Replacement May Be Needed for Bay Bridge
The cost of retrofitting the San Francisco-Oakland Bay Bridge to protect it from earthquakes has risen so sharply that the state may be compelled instead to replace the bridge’s entire eastern span, state officials said Tuesday.
The cost of strengthening the landmark eight-mile, double-deck bridge is now estimated at $1.2 billion--far more than the $650 million earmarked in the Proposition 192 bond measure on the March ballot to retrofit all seven state toll bridges.
With the price tag for retrofitting the bridge approaching the cost of replacing it, officials say it would make more sense to tear down the eastern portion of the 60-year-old structure and build a four-mile span from Yerba Buena Island to the Oakland shoreline.
“The Bay Bridge is definitely the most difficult retrofitting job I have ever encountered,” said chief Caltrans engineer James Roberts. “There’s no textbook to go to. We’re essentially pioneering. Every time we turn around there’s something new to test.”
During the 1989 Loma Prieta earthquake--a 7.1 magnitude temblor centered 50 miles away--part of the eastern span’s upper deck crashed onto the lower deck, killing a woman and shutting the bridge for a month while emergency repairs were carried out.
In an embarrassment to Gov. Pete Wilson’s administration, the revelation of increased costs for the seismic retrofitting comes just six weeks before the public will vote on the $2-billion bond measure. The administration has backed the measure and said it would cover the cost of retrofitting major state bridges and highways.
Administration officials are planning to hold a news conference today in Sacramento to announce the revised cost estimates for the bridge and the possibility of building a new eastern span.
On Tuesday afternoon, Wilson received a 45-minute briefing on the retrofit program from his top transportation officials: Business, Transportation and Housing Secretary Dean Dunphy and Caltrans Director James W. van Loben Sels.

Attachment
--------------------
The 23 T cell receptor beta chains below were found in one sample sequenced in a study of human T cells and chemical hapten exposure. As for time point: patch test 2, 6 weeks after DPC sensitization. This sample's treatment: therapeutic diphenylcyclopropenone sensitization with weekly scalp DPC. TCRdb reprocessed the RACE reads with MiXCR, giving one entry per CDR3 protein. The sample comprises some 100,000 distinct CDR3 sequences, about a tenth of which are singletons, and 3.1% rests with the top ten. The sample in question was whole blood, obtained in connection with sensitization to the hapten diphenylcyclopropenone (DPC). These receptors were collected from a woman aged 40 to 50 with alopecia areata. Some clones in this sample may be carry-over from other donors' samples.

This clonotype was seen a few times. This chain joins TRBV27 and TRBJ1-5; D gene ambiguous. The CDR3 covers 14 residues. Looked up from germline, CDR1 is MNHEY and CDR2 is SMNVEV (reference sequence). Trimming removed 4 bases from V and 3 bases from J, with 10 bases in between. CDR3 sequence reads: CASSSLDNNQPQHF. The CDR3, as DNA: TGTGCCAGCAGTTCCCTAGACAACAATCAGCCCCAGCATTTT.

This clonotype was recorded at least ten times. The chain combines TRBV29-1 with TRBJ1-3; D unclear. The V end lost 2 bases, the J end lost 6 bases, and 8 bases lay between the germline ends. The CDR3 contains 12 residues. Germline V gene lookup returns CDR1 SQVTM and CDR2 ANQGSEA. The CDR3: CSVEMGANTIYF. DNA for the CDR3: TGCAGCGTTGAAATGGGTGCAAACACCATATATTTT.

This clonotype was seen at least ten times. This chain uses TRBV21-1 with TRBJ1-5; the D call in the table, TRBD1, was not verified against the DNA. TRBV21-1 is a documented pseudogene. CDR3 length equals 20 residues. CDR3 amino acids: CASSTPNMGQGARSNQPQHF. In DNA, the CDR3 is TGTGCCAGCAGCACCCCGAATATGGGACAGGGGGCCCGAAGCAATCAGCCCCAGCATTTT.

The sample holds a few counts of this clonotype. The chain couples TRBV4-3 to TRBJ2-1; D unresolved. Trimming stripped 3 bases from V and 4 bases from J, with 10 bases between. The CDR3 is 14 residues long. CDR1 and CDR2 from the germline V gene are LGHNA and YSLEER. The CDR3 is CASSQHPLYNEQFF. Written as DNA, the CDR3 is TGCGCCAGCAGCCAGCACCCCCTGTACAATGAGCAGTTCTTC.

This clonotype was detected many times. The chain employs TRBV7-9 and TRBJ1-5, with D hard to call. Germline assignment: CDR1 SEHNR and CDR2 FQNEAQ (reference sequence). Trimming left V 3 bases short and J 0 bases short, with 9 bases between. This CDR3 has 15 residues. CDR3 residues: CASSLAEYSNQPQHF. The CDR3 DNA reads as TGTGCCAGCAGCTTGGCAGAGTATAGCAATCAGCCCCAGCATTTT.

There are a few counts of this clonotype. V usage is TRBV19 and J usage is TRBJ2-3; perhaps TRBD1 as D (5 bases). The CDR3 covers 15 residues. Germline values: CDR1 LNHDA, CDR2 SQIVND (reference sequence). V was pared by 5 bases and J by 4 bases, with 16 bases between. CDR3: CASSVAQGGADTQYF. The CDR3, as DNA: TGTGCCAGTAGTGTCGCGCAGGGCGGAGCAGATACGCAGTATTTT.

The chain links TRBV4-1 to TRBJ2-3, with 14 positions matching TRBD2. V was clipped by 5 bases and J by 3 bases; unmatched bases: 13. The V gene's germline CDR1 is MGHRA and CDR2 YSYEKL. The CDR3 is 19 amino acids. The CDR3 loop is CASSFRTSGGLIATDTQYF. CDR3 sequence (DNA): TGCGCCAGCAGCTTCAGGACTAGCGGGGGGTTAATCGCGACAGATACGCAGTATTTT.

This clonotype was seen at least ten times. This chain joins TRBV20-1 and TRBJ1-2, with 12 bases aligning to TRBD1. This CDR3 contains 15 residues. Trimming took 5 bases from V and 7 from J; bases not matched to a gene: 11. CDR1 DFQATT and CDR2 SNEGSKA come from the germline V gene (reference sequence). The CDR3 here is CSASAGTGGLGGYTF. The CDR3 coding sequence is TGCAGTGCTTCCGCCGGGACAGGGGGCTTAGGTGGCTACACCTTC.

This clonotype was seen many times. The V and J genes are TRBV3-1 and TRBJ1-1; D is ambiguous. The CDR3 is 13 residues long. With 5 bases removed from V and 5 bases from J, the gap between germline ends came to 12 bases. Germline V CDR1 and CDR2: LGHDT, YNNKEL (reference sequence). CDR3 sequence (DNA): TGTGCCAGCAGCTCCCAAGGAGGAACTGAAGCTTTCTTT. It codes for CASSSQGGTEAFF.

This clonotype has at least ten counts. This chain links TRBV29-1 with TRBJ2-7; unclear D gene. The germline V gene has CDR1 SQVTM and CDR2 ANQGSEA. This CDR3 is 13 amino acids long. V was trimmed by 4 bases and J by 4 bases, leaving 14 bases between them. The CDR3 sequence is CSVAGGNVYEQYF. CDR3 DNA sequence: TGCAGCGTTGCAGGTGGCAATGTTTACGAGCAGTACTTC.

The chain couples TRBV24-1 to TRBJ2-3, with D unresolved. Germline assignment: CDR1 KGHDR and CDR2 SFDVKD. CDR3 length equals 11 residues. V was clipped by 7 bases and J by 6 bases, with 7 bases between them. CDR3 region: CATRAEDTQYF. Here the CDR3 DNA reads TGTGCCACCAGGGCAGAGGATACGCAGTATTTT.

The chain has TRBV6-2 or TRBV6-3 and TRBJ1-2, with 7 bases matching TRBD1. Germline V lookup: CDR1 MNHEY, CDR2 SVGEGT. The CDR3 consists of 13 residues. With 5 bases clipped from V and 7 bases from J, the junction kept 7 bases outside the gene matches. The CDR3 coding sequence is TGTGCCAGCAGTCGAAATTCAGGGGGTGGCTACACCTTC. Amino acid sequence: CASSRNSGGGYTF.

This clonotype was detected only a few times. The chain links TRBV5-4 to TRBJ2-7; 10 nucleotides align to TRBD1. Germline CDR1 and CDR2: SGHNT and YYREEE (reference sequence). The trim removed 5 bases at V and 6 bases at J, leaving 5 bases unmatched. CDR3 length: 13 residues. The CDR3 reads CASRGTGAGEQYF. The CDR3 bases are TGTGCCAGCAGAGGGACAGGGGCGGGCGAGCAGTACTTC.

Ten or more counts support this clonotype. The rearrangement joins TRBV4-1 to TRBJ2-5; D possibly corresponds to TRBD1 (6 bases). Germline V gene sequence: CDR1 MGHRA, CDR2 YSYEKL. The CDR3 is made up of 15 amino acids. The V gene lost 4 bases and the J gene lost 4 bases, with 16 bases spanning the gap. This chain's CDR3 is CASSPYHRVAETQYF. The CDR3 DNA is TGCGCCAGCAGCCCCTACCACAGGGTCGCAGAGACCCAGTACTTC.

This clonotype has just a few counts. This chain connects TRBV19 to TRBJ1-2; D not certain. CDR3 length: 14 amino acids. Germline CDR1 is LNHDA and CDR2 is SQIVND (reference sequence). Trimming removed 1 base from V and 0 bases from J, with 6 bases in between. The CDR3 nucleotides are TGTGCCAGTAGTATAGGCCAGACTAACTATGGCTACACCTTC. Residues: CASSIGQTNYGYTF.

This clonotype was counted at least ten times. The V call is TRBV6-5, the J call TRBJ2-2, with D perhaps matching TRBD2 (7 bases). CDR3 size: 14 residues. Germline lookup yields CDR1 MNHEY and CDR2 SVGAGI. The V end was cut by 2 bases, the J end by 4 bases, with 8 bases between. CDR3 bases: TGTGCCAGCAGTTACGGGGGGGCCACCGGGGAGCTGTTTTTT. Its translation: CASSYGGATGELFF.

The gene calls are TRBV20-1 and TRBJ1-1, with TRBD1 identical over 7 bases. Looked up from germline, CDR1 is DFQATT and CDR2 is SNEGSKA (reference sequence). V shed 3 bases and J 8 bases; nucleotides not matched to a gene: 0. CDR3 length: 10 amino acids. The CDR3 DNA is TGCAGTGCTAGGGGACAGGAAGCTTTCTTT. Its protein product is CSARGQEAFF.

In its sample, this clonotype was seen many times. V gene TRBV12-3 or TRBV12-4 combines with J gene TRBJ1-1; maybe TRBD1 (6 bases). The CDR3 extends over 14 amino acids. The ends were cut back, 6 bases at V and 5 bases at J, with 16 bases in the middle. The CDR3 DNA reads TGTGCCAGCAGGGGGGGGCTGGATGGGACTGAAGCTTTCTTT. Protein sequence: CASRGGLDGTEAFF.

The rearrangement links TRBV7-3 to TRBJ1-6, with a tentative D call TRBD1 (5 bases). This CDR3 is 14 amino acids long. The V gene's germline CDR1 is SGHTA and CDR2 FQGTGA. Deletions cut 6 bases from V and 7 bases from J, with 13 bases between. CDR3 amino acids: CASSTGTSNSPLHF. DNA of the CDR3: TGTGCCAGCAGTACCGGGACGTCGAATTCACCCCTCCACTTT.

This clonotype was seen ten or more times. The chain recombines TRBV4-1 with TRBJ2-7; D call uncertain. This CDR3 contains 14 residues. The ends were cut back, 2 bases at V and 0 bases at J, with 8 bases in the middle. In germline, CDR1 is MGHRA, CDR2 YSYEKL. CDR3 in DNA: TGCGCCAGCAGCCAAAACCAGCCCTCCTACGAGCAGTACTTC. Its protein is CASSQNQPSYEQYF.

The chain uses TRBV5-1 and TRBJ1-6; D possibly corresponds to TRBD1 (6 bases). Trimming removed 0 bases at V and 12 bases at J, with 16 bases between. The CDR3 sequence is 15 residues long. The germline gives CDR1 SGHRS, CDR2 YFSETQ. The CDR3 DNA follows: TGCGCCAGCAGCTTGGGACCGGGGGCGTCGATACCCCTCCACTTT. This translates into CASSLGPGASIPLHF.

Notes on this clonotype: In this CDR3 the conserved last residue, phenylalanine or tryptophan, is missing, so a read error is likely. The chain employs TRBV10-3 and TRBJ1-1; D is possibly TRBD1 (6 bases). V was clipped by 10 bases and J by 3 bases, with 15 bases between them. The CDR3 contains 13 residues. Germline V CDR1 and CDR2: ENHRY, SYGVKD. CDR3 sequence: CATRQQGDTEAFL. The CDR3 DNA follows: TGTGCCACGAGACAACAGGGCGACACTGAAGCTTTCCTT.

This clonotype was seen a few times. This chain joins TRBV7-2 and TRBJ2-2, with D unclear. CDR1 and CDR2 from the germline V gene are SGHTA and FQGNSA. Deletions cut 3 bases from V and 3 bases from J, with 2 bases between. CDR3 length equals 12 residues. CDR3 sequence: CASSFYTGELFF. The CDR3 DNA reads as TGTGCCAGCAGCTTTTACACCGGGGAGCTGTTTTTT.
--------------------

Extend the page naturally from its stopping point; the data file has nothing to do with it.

Afterward, Dunphy declined to discuss what he told the governor and would not answer questions about the retrofit program. “We’re going to be discussing that tomorrow,” he said.
Asked about the possibility of replacing the bridge’s eastern span, Dunphy said: “We will discuss that along with other issues involving the toll bridges.”
While the Golden Gate Bridge is the most glamorous of San Francisco’s monuments, the Bay Bridge is one of the world’s longest and tallest bridges and was once ranked as one of the nation’s seven modern structural wonders. When it was completed in 1936, the center anchorage that supports the western span was the tallest pier constructed and is larger than the Great Pyramid of Egypt.
The original rail line on its lower deck has long since been replaced by cars, and the structure is the most heavily traveled toll bridge in the state, carrying up to 250,000 vehicles a day.
The retrofit of the Bay Bridge is complicated by the presence of two major fault lines near opposite ends of the structure--the San Andreas fault to the west and the Hayward fault to the east.
According to state officials, earthquakes on the two faults would cause different kinds of ground movement, making it difficult to bolster the structure to withstand both types of potential quakes.